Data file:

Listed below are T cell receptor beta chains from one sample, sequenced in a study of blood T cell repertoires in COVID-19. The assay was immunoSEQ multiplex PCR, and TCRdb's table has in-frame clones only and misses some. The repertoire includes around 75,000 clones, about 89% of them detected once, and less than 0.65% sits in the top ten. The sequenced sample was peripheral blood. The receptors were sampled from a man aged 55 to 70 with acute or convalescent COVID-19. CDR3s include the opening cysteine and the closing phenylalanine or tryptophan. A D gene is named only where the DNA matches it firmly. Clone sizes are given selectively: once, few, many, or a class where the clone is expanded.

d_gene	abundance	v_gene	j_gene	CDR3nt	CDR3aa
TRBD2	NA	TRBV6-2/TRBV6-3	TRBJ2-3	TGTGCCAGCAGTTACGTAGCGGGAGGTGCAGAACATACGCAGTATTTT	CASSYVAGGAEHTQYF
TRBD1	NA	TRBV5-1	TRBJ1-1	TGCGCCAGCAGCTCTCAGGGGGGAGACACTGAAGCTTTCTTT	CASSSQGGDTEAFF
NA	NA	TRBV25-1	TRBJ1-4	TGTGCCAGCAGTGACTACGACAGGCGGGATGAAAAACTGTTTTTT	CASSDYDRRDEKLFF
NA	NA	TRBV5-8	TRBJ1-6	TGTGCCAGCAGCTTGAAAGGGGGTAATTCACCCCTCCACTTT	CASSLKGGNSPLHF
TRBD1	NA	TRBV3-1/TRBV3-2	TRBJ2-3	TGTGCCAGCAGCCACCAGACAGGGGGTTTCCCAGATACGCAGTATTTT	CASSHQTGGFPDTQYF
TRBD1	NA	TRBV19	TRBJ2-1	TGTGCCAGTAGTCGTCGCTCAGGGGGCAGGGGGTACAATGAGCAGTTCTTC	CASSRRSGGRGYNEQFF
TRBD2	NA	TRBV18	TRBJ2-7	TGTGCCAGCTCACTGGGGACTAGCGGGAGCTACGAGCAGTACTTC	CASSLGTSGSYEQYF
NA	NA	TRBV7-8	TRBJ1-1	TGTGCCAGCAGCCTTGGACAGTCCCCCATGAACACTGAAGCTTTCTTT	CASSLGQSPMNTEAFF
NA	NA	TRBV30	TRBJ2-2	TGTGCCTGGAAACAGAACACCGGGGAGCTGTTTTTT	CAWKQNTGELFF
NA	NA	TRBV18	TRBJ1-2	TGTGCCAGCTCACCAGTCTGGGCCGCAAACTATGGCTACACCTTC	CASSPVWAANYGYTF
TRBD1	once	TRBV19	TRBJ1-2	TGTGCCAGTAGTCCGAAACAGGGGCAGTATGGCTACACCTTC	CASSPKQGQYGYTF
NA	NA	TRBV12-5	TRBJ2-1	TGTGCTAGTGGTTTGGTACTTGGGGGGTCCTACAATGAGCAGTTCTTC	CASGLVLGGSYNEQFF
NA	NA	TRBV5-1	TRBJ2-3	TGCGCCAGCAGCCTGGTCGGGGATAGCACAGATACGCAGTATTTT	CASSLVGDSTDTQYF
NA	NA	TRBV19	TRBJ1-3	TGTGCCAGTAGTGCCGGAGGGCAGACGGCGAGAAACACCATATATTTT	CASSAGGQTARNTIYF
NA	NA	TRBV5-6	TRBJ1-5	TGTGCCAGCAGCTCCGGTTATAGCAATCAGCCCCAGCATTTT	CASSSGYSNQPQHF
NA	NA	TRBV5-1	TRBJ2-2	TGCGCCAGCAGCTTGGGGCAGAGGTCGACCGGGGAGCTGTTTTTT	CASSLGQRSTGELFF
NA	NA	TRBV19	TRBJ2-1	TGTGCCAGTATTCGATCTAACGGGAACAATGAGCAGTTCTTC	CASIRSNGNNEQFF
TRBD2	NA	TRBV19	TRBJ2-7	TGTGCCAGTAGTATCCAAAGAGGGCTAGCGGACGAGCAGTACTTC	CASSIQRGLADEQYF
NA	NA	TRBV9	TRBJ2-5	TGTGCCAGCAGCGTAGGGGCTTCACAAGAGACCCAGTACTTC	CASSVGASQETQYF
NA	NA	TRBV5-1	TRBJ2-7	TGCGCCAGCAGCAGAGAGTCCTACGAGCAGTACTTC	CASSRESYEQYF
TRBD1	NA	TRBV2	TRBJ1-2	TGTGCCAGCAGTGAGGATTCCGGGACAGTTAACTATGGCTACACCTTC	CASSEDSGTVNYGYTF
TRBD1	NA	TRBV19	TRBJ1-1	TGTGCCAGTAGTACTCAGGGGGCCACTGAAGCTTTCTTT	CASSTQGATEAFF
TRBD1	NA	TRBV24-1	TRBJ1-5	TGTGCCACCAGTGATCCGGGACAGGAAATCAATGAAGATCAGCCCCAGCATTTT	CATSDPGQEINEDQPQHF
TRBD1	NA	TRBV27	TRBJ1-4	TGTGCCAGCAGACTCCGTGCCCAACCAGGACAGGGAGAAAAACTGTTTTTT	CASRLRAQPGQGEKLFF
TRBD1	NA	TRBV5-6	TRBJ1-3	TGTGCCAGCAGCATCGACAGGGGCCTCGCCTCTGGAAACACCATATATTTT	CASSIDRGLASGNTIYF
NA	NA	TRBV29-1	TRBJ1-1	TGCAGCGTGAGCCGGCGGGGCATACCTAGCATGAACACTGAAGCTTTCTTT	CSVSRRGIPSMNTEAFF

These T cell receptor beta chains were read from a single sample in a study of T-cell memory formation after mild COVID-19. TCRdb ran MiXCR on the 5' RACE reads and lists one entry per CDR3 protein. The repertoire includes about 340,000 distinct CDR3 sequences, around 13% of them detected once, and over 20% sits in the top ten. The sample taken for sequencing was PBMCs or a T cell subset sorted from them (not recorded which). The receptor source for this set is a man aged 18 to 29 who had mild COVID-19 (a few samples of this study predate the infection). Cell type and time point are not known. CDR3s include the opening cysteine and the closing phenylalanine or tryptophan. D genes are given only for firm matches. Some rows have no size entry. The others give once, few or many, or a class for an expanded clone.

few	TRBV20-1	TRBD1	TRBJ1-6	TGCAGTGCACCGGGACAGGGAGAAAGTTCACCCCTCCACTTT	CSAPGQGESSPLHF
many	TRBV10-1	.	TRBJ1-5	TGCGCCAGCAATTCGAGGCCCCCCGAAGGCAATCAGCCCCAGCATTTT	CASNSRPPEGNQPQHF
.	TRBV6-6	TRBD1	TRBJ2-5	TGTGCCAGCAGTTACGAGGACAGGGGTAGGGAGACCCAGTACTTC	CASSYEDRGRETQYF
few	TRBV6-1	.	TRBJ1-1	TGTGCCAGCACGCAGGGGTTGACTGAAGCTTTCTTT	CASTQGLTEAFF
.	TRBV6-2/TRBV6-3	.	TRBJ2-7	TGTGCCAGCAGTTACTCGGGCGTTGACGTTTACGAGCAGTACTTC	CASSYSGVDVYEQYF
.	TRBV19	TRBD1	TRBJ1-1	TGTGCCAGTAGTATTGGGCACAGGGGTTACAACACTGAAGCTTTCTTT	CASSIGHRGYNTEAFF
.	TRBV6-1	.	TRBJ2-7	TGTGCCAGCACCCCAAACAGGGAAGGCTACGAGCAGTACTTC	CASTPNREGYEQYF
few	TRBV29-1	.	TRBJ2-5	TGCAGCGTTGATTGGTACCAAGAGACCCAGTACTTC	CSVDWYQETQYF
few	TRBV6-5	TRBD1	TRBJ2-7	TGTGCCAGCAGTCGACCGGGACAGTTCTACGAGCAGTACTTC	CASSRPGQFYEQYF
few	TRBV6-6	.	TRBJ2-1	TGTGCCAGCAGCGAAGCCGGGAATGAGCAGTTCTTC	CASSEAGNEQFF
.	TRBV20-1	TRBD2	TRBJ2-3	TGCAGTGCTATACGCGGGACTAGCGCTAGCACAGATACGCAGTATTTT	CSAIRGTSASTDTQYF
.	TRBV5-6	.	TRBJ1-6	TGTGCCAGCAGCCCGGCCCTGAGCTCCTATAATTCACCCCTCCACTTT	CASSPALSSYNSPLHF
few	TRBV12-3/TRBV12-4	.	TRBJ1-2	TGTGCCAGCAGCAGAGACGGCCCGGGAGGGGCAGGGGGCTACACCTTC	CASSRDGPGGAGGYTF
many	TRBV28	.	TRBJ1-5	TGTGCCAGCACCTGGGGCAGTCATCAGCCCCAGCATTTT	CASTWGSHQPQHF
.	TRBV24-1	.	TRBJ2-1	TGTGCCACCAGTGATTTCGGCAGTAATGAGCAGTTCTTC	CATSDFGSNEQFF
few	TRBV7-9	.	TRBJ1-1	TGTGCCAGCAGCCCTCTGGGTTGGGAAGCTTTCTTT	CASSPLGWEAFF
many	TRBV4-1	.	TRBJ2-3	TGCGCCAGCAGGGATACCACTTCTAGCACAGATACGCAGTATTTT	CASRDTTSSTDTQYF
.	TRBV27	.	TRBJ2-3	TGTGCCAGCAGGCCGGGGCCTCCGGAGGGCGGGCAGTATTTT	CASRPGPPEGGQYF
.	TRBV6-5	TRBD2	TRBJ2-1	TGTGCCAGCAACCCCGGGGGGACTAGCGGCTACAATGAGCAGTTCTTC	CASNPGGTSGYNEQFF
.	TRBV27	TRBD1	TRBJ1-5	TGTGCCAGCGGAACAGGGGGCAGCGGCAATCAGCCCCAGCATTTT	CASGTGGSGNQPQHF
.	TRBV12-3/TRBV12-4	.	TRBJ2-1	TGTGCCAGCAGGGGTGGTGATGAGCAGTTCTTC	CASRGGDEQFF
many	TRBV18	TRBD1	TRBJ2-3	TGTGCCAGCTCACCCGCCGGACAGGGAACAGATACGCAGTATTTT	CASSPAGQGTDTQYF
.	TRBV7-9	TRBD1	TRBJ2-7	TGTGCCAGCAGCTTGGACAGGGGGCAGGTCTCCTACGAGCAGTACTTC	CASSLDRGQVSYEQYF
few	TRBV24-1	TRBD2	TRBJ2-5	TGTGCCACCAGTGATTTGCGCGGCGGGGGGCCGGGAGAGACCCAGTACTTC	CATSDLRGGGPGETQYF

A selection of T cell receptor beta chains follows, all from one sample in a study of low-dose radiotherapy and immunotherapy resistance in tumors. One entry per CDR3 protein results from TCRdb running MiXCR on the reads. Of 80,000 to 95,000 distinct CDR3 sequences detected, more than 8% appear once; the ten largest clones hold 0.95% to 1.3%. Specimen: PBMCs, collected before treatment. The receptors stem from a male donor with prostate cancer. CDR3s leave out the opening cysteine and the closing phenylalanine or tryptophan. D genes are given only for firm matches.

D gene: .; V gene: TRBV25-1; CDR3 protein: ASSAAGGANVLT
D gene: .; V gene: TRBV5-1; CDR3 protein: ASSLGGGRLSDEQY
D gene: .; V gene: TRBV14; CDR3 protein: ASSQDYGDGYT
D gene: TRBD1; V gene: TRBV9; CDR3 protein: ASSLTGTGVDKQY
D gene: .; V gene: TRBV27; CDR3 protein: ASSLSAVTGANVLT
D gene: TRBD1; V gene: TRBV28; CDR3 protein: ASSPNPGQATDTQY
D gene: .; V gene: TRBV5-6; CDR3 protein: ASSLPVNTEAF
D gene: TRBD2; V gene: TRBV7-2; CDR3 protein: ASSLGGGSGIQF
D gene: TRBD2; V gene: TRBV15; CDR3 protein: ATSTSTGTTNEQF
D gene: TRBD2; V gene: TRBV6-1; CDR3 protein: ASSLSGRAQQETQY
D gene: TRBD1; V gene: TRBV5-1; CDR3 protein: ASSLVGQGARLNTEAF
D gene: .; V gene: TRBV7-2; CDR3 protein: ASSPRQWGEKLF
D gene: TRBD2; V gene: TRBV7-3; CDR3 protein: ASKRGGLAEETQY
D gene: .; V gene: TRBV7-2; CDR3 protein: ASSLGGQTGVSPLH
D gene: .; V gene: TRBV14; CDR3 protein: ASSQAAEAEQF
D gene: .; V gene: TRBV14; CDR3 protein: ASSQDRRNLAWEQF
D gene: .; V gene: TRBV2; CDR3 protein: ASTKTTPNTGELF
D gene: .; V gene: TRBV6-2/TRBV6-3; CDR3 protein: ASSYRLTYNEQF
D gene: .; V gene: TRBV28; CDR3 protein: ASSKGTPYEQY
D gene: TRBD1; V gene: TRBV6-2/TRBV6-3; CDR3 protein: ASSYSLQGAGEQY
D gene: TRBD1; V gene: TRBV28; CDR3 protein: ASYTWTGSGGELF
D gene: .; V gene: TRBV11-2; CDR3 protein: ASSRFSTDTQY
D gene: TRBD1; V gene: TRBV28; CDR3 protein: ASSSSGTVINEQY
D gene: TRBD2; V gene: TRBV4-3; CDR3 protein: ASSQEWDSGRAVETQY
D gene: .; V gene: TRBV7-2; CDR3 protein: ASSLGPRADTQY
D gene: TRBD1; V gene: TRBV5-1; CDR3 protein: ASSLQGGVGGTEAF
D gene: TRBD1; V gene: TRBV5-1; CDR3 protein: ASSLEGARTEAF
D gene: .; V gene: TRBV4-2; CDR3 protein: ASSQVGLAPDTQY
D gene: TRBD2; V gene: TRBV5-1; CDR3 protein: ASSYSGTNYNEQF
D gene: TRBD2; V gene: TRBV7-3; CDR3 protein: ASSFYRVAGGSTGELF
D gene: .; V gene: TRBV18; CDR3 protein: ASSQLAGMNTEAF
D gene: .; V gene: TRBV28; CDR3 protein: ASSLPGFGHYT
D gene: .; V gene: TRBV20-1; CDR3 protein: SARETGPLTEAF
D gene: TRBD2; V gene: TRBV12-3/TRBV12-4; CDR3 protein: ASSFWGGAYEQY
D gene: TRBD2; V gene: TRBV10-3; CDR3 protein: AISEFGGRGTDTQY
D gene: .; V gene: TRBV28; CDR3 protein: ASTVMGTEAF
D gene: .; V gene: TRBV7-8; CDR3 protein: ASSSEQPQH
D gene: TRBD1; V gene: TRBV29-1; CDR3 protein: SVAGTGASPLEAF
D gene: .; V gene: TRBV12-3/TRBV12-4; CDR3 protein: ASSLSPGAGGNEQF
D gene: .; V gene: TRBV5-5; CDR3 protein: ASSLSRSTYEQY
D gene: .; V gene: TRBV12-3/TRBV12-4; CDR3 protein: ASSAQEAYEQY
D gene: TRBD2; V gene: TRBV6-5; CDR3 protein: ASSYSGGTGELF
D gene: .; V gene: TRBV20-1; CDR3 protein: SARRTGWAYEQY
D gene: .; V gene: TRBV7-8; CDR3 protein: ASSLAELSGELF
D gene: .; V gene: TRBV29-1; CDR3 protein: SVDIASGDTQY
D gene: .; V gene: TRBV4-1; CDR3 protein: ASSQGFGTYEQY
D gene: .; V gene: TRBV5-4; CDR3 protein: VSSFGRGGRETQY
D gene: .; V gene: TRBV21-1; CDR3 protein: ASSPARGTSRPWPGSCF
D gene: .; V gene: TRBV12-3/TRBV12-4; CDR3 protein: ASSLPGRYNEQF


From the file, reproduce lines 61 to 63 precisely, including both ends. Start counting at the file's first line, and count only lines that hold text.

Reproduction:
D gene: .; V gene: TRBV5-6; CDR3 protein: ASSLPVNTEAF
D gene: TRBD2; V gene: TRBV7-2; CDR3 protein: ASSLGGGSGIQF
D gene: TRBD2; V gene: TRBV15; CDR3 protein: ATSTSTGTTNEQF